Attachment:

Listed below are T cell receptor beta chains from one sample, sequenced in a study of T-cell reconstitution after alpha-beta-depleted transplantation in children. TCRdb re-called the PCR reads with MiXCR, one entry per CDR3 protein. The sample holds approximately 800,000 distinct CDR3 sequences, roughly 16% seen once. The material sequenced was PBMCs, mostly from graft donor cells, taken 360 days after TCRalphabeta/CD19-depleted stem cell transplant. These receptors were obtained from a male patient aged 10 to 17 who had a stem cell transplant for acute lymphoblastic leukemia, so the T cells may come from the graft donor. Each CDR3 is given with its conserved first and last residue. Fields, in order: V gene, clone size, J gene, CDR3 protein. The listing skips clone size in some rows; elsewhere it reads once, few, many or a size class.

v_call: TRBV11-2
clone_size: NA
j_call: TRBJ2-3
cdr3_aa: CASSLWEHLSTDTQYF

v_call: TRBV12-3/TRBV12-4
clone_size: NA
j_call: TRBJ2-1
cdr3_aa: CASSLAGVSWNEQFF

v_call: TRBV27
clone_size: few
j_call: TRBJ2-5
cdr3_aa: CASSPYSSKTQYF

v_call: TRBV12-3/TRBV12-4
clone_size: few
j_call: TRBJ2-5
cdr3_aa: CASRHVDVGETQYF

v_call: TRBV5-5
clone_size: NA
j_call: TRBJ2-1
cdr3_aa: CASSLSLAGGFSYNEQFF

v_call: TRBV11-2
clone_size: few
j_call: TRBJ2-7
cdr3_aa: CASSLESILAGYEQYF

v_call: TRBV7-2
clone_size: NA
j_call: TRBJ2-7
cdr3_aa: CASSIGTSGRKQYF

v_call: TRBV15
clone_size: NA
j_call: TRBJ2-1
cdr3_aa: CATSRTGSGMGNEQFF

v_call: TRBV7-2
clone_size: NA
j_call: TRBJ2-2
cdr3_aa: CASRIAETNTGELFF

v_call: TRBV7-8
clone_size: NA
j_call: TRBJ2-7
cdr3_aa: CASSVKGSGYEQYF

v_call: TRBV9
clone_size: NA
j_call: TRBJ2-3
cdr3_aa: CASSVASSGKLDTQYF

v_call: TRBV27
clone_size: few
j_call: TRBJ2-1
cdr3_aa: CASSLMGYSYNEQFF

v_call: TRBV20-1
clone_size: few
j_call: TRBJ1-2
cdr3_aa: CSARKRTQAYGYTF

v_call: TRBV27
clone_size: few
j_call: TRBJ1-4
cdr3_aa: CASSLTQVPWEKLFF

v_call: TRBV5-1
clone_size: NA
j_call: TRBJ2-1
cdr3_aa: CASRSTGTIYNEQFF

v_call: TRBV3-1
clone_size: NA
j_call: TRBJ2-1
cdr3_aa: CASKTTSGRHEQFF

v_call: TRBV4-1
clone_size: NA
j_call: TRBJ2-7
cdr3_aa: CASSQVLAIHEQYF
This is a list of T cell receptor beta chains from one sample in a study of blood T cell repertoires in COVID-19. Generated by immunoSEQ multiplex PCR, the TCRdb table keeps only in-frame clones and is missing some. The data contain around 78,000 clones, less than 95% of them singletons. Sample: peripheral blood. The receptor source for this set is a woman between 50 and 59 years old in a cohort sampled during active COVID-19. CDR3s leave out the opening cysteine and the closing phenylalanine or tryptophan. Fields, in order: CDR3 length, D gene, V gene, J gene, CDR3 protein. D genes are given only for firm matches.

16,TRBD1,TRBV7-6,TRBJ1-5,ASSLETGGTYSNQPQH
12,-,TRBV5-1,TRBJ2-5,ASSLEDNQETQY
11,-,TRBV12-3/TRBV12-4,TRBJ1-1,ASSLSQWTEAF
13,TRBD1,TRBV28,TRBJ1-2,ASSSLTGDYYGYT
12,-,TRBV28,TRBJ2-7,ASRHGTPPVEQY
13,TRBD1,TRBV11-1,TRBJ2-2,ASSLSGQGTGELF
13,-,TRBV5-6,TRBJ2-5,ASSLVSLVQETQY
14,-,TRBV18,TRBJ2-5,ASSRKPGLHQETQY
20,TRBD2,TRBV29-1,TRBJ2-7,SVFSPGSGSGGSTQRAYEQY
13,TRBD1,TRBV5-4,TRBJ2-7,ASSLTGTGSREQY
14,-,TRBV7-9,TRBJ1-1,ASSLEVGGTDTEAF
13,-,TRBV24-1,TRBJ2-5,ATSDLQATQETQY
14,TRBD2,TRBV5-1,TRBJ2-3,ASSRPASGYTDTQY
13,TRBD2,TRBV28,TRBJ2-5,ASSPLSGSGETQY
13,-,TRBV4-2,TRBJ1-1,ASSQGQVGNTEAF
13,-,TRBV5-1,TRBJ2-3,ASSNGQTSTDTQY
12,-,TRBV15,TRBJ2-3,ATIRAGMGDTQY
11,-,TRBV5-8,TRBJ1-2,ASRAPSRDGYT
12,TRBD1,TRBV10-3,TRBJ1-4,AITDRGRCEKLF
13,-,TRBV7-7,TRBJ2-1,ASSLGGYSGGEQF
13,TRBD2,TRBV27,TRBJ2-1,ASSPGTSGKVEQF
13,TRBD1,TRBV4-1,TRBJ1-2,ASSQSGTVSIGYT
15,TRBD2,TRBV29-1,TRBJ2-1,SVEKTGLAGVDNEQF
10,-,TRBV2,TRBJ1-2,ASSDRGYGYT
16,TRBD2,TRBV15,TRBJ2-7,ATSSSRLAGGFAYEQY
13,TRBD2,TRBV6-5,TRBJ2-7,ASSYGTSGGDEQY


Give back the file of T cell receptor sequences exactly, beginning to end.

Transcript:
Listed below are T cell receptor beta chains from one sample, sequenced in a study of T-cell reconstitution after alpha-beta-depleted transplantation in children. TCRdb re-called the PCR reads with MiXCR, one entry per CDR3 protein. The sample holds approximately 800,000 distinct CDR3 sequences, roughly 16% seen once. The material sequenced was PBMCs, mostly from graft donor cells, taken 360 days after TCRalphabeta/CD19-depleted stem cell transplant. These receptors were obtained from a male patient aged 10 to 17 who had a stem cell transplant for acute lymphoblastic leukemia, so the T cells may come from the graft donor. Each CDR3 is given with its conserved first and last residue. Fields, in order: V gene, clone size, J gene, CDR3 protein. The listing skips clone size in some rows; elsewhere it reads once, few, many or a size class.

v_call: TRBV11-2
clone_size: NA
j_call: TRBJ2-3
cdr3_aa: CASSLWEHLSTDTQYF

v_call: TRBV12-3/TRBV12-4
clone_size: NA
j_call: TRBJ2-1
cdr3_aa: CASSLAGVSWNEQFF

v_call: TRBV27
clone_size: few
j_call: TRBJ2-5
cdr3_aa: CASSPYSSKTQYF

v_call: TRBV12-3/TRBV12-4
clone_size: few
j_call: TRBJ2-5
cdr3_aa: CASRHVDVGETQYF

v_call: TRBV5-5
clone_size: NA
j_call: TRBJ2-1
cdr3_aa: CASSLSLAGGFSYNEQFF

v_call: TRBV11-2
clone_size: few
j_call: TRBJ2-7
cdr3_aa: CASSLESILAGYEQYF

v_call: TRBV7-2
clone_size: NA
j_call: TRBJ2-7
cdr3_aa: CASSIGTSGRKQYF

v_call: TRBV15
clone_size: NA
j_call: TRBJ2-1
cdr3_aa: CATSRTGSGMGNEQFF

v_call: TRBV7-2
clone_size: NA
j_call: TRBJ2-2
cdr3_aa: CASRIAETNTGELFF

v_call: TRBV7-8
clone_size: NA
j_call: TRBJ2-7
cdr3_aa: CASSVKGSGYEQYF

v_call: TRBV9
clone_size: NA
j_call: TRBJ2-3
cdr3_aa: CASSVASSGKLDTQYF

v_call: TRBV27
clone_size: few
j_call: TRBJ2-1
cdr3_aa: CASSLMGYSYNEQFF

v_call: TRBV20-1
clone_size: few
j_call: TRBJ1-2
cdr3_aa: CSARKRTQAYGYTF

v_call: TRBV27
clone_size: few
j_call: TRBJ1-4
cdr3_aa: CASSLTQVPWEKLFF

v_call: TRBV5-1
clone_size: NA
j_call: TRBJ2-1
cdr3_aa: CASRSTGTIYNEQFF

v_call: TRBV3-1
clone_size: NA
j_call: TRBJ2-1
cdr3_aa: CASKTTSGRHEQFF

v_call: TRBV4-1
clone_size: NA
j_call: TRBJ2-7
cdr3_aa: CASSQVLAIHEQYF
This is a list of T cell receptor beta chains from one sample in a study of blood T cell repertoires in COVID-19. Generated by immunoSEQ multiplex PCR, the TCRdb table keeps only in-frame clones and is missing some. The data contain around 78,000 clones, less than 95% of them singletons. Sample: peripheral blood. The receptor source for this set is a woman between 50 and 59 years old in a cohort sampled during active COVID-19. CDR3s leave out the opening cysteine and the closing phenylalanine or tryptophan. Fields, in order: CDR3 length, D gene, V gene, J gene, CDR3 protein. D genes are given only for firm matches.

16,TRBD1,TRBV7-6,TRBJ1-5,ASSLETGGTYSNQPQH
12,-,TRBV5-1,TRBJ2-5,ASSLEDNQETQY
11,-,TRBV12-3/TRBV12-4,TRBJ1-1,ASSLSQWTEAF
13,TRBD1,TRBV28,TRBJ1-2,ASSSLTGDYYGYT
12,-,TRBV28,TRBJ2-7,ASRHGTPPVEQY
13,TRBD1,TRBV11-1,TRBJ2-2,ASSLSGQGTGELF
13,-,TRBV5-6,TRBJ2-5,ASSLVSLVQETQY
14,-,TRBV18,TRBJ2-5,ASSRKPGLHQETQY
20,TRBD2,TRBV29-1,TRBJ2-7,SVFSPGSGSGGSTQRAYEQY
13,TRBD1,TRBV5-4,TRBJ2-7,ASSLTGTGSREQY
14,-,TRBV7-9,TRBJ1-1,ASSLEVGGTDTEAF
13,-,TRBV24-1,TRBJ2-5,ATSDLQATQETQY
14,TRBD2,TRBV5-1,TRBJ2-3,ASSRPASGYTDTQY
13,TRBD2,TRBV28,TRBJ2-5,ASSPLSGSGETQY
13,-,TRBV4-2,TRBJ1-1,ASSQGQVGNTEAF
13,-,TRBV5-1,TRBJ2-3,ASSNGQTSTDTQY
12,-,TRBV15,TRBJ2-3,ATIRAGMGDTQY
11,-,TRBV5-8,TRBJ1-2,ASRAPSRDGYT
12,TRBD1,TRBV10-3,TRBJ1-4,AITDRGRCEKLF
13,-,TRBV7-7,TRBJ2-1,ASSLGGYSGGEQF
13,TRBD2,TRBV27,TRBJ2-1,ASSPGTSGKVEQF
13,TRBD1,TRBV4-1,TRBJ1-2,ASSQSGTVSIGYT
15,TRBD2,TRBV29-1,TRBJ2-1,SVEKTGLAGVDNEQF
10,-,TRBV2,TRBJ1-2,ASSDRGYGYT
16,TRBD2,TRBV15,TRBJ2-7,ATSSSRLAGGFAYEQY
13,TRBD2,TRBV6-5,TRBJ2-7,ASSYGTSGGDEQY